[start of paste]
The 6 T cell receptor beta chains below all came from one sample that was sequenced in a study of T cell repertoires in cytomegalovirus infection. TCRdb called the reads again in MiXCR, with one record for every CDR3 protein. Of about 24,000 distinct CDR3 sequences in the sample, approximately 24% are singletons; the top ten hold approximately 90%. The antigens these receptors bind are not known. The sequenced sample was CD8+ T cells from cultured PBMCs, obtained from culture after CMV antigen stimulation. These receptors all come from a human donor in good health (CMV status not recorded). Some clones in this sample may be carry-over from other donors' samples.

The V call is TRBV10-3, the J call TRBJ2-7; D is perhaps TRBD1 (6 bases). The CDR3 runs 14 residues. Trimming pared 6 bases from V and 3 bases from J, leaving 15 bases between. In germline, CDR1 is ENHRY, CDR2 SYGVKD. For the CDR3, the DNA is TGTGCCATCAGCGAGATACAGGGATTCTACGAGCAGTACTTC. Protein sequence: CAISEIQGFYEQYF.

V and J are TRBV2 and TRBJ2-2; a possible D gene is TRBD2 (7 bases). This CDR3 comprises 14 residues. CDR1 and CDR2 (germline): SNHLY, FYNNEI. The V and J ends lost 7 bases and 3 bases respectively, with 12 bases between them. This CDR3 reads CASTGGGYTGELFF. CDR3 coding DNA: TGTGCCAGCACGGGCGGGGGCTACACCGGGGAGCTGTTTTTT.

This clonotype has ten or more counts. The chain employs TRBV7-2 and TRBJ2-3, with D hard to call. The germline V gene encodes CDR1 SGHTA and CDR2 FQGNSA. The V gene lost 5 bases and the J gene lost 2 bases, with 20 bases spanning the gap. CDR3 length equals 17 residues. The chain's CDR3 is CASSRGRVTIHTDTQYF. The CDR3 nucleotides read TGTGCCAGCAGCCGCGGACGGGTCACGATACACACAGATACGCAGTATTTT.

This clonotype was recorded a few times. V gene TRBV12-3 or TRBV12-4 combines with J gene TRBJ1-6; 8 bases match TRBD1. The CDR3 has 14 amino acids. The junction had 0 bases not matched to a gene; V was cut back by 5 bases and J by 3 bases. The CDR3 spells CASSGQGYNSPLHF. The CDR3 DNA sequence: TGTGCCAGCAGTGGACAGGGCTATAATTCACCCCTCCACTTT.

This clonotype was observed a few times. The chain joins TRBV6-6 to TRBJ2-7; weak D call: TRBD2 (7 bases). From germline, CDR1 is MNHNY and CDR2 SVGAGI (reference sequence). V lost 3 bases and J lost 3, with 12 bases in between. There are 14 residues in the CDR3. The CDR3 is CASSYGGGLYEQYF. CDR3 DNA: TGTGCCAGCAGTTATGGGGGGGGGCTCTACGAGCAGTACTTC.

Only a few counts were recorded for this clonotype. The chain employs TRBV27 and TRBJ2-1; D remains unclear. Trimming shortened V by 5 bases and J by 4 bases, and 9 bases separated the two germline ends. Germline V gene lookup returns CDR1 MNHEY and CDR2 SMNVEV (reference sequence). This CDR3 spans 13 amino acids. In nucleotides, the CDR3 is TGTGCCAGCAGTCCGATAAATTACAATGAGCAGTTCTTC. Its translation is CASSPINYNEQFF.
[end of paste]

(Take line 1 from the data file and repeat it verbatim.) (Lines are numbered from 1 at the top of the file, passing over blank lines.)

The 6 T cell receptor beta chains below all came from one sample that was sequenced in a study of T cell repertoires in cytomegalovirus infection. TCRdb called the reads again in MiXCR, with one record for every CDR3 protein. Of about 24,000 distinct CDR3 sequences in the sample, approximately 24% are singletons; the top ten hold approximately 90%. The antigens these receptors bind are not known. The sequenced sample was CD8+ T cells from cultured PBMCs, obtained from culture after CMV antigen stimulation. These receptors all come from a human donor in good health (CMV status not recorded). Some clones in this sample may be carry-over from other donors' samples.